Israeli Schools Put on a Brave Face Amid COVID Surge

Principals have been left trying to cope with Israel's demand that schools stay open despite some 40,000 students and teachers had tested positive for COVID and 78,000 were in quarantine

A class held outside at a Rehovot high school.
A class held outside at a Rehovot high school. Credit: Hadas Parush

Israel’s schools remained open Sunday, at least officially, due to new pandemic regulations stipulating that children should continue to attend classes in-person, even in communities where coronavirus infection rates are high. But the situation is more complicated.

In kindergartens and elementary schools, where few children are vaccinated, more and more kids were sent home as the day wore on, as a result of exposure to a confirmed carrier of the virus. In Tel Aviv alone, 50 preschools have closed due to mass quarantines in recent days.

Altogether, 40,000 students and teachers had tested positive for the virus as of Sunday, and 78,000 were in quarantine. Other teachers were absent because they had to stay home with children in quarantine.

Principals have been left trying to cope with the Education Ministry’s demand that schools stay open despite the surging infection rates. Remote learning is allowed only with special permission from the ministry.

“Every second another child [tests positive for the virus], and there are more and more teachers who discover they have it following home testing, so they’re absent too,” said Yael, a high school teacher from central Israel. “And there are students who aren’t infected but their parents are afraid, so they stay home.

A class held outside at a school in Rehovot, on Sunday. Credit: Hadas Parush

“In some classes, only five students show up,” she continued. “It’s very hard to function like this. The infection rate is insane.”

Despite officially remaining open, schools are forced to alter their schedules frequently due to teachers’ absences. And teachers who do show up are teaching half-empty classes.

“One student brought a computer and told the class she was launching Zoom for whoever needed it, but that was her personal initiative,” Yael said despairingly. “It’s not as if the school has equipment for remote teaching, or strong enough internet to broadcast all the classes for the students who are absent.”

Many principals sound equally despairing. “At this rate, the school system will shut down out of necessity due to teachers being sick or quarantined,” said Haim Badash, principal of the Yehud Comprehensive High School, outside of Tel Aviv.

He is frustrated by the ministry’s policy of letting children exposed to a carrier come to school if they’re cleared by a home test, because there’s no way to know whether they actually did the test.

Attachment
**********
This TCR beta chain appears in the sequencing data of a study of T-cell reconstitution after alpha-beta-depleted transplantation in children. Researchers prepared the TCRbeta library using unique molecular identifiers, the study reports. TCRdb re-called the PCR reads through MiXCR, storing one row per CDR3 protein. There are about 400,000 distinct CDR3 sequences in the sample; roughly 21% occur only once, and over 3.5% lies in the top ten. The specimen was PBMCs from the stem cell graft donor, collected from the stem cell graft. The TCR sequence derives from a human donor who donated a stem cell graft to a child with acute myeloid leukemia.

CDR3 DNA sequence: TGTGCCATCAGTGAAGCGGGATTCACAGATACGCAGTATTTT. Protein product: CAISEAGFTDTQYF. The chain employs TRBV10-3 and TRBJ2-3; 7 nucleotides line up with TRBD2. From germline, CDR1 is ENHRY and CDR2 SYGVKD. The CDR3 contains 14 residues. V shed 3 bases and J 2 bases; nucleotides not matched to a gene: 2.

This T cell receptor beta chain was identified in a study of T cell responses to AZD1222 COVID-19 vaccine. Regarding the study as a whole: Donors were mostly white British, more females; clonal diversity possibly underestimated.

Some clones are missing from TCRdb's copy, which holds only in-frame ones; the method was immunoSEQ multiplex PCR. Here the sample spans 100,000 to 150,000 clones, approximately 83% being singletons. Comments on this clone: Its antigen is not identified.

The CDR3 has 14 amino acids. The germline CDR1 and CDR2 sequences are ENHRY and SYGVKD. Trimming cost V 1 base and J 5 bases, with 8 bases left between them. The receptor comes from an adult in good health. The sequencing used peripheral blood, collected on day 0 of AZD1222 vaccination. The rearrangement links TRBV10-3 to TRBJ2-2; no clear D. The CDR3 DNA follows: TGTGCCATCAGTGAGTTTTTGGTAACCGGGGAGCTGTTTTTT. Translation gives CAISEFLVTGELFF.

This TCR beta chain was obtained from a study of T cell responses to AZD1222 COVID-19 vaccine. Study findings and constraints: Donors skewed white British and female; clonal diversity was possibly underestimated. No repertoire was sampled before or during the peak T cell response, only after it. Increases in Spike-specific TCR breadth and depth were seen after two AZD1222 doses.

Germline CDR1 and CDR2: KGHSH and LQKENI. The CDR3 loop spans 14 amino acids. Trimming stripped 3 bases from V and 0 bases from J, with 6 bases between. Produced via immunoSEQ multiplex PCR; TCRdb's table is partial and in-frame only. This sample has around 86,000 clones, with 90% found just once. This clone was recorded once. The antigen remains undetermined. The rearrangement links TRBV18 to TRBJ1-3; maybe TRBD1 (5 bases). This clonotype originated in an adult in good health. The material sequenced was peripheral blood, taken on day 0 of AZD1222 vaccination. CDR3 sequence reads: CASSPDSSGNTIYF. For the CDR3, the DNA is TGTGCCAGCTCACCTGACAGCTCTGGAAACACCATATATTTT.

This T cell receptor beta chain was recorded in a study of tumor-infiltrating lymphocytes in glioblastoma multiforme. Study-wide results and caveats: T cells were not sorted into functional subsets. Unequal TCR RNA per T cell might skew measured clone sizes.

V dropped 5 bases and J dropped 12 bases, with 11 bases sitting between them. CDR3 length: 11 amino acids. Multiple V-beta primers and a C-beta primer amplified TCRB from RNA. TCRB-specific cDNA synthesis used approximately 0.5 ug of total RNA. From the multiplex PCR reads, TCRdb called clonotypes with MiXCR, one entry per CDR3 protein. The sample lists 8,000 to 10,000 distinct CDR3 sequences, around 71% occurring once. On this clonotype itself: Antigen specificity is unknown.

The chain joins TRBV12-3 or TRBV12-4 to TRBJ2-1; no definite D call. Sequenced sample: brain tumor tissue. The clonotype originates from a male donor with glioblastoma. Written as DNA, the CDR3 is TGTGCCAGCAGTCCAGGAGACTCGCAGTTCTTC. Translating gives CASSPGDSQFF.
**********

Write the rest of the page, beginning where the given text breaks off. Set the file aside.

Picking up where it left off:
At Sunday’s weekly cabinet meeting, Prime Minister Naftali Bennett said the state would give all preschool and elementary school teachers and students three home test kits in hopes that this would encourage students to use them.

Nevertheless, some principals are happy with the decision to leave schools open. Yael Ayalon, principal of Tel Aviv’s Ironi Yud Dalet high school, wrote parents that she has no plans to switch to remote learning despite receiving an increasing number of requests to do so in recent days. “Learning by Zoom isn’t optimal, to say the least,” she wrote.

Over the past two years, she continued, the school has noticed serious problems “stemming from the prolonged stays at home – children who suffer from depression and anxiety, a rise in the number of children at risk of suicide, a rise in the number of students dealing with eating disorders, students who report feelings of alienation and social disconnection.

“If we knew that switching to Zoom learning for one week would suffice and that the omicron wave was nearing its end, we’d switch to Zoom without hesitation,” Ayalon’s letter added. But in reality, this variant of the virus will likely cause mass infections for weeks to come, and “learning by Zoom for a month or more would harm many children.”

The principals of Jerusalem’s Himmelfarb high school and junior high agreed, writing to parents that they saw no sense in remote learning as long as the economy remains open and students continue to mingle at home and in other places. Moreover, they wrote, “part of staying sane is maintaining the routine of getting up in the morning, getting dressed and getting ready for classes at school.”

Nevertheless, they admitted that this policy might not last. If too many teachers catch the virus, they wrote, “it will be time to switch to online learning.”

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